The Dallas Housing Authority’s efforts to distribute Covid-19 housing assistance to the city’s renters were bolstered by a sales software system reconfigured with features that enabled officials to grant aid more quickly and equitably.
The governmental agency, sponsored by the U.S. Department of Housing and Urban Development, in August was tasked with distributing $4 million to income-eligible renters before Dec. 31 as part of the $2 trillion Coronavirus Aid, Relief and Economic Security Act.
To meet the deadline and ensure the funds would reach the neediest families, DHA staffers customized an existing software program from Zoho Corp. to automate tasks and map the most economically vulnerable neighborhoods in the city. Zoho’s customer relationship-management software is primarily intended for sales teams.
“If we can leverage technology to move faster but also move with intention, that was really the spirit of what I tried to accomplish here,” said Dr. Myriam Igoufe, vice president of policy development and research at DHA.
The automated system her team built went live in late August and started approving checks to landlords last week.
Early results are encouraging, she said. Staff now have a better understanding of who is applying and from what sections of the city, an important distinction that enables officials to better sense whether the money allocated to one district may run out and adjust plans if needed.
Approximately 1,525 people applied for rent relief funds through DHA, with 388 approved to have checks sent to their landlords in the coming weeks. Sixty-three percent of those accepted applicants came from neighborhoods above the 80th percentile in terms of being the most vulnerable. Without the system they have created, Dr. Igoufe said, distribution wouldn’t have been as targeted.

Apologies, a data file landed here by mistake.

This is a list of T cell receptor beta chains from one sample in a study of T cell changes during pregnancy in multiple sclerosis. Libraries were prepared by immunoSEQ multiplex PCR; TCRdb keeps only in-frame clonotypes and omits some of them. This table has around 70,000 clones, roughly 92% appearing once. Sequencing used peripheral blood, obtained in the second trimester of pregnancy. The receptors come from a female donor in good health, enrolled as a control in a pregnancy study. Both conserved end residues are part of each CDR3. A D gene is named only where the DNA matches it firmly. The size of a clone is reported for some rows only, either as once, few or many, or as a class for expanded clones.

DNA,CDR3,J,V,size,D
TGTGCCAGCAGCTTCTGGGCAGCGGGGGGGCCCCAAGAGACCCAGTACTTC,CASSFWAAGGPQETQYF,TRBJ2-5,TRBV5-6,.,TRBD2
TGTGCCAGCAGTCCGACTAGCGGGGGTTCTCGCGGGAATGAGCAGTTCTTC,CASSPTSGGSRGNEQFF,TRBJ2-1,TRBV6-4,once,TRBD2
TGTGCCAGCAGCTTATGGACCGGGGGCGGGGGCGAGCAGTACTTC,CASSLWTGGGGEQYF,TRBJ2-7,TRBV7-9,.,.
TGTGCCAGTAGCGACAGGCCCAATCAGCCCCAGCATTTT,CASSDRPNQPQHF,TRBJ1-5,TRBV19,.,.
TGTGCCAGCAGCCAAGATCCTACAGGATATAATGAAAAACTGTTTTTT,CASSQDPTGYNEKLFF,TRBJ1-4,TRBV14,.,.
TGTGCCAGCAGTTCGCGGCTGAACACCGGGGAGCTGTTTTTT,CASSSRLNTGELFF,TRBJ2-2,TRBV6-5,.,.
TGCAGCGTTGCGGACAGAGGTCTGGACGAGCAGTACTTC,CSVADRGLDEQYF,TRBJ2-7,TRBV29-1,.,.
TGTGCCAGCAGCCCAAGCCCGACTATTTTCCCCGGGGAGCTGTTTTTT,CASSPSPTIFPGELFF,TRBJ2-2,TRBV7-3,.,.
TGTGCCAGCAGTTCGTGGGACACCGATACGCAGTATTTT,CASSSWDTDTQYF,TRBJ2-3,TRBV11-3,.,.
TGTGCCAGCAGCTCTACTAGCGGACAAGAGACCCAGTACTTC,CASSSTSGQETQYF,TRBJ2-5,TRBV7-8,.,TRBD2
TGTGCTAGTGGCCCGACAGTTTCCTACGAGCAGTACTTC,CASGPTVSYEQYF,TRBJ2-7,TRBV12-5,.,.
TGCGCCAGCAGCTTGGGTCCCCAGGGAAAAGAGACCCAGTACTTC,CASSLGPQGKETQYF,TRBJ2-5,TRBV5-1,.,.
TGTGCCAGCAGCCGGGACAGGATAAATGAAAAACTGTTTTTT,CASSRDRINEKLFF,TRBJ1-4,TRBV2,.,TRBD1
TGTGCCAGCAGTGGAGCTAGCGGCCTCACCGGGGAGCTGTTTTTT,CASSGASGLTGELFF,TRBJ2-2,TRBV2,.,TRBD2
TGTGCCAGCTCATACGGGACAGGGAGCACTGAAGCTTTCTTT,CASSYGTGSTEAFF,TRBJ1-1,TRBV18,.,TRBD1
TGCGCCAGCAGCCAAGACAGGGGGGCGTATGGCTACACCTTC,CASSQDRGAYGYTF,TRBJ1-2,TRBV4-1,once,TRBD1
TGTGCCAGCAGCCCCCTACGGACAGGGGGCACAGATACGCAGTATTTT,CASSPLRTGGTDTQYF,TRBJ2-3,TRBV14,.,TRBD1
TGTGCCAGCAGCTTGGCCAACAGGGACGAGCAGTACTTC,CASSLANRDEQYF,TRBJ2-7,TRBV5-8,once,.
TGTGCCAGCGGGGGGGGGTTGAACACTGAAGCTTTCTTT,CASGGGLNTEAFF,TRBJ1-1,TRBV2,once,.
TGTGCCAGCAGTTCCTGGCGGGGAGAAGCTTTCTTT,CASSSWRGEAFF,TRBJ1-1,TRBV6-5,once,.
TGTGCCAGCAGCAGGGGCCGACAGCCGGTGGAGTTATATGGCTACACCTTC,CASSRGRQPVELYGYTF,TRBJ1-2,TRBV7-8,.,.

“This to me means that we are providing much-needed relief to the most vulnerable people in our city,” she said. “A lot of people are months and months behind on their rent, and it’s not a character flaw. It’s Covid.”
Dallas resident Keia Johnson, 27, is on track to have her $1,065 rent covered for two months through the program. Ms. Johnson said she has been unemployed since March—after losing jobs as a dental coordinator and a beauty salon receptionist—and has been cutting costs and borrowing money just to keep up with her rent.
“Unemployment benefits can only do so much. It’s just been a strain. And then, filling out that [DHA] application and seeing them say ‘Congratulations, we’re paying for it,’ has been a relief off my back,” Ms. Johnson said.
DHA started using Zoho about two years ago to better keep track of families applying for federal housing vouchers. Although Zoho allows for some customization, Dr. Igoufe said her team took things a step further, including writing new code, to make it useful for managing rental assistance.
First, they had to figure out which neighborhoods were likely to be the most vulnerable,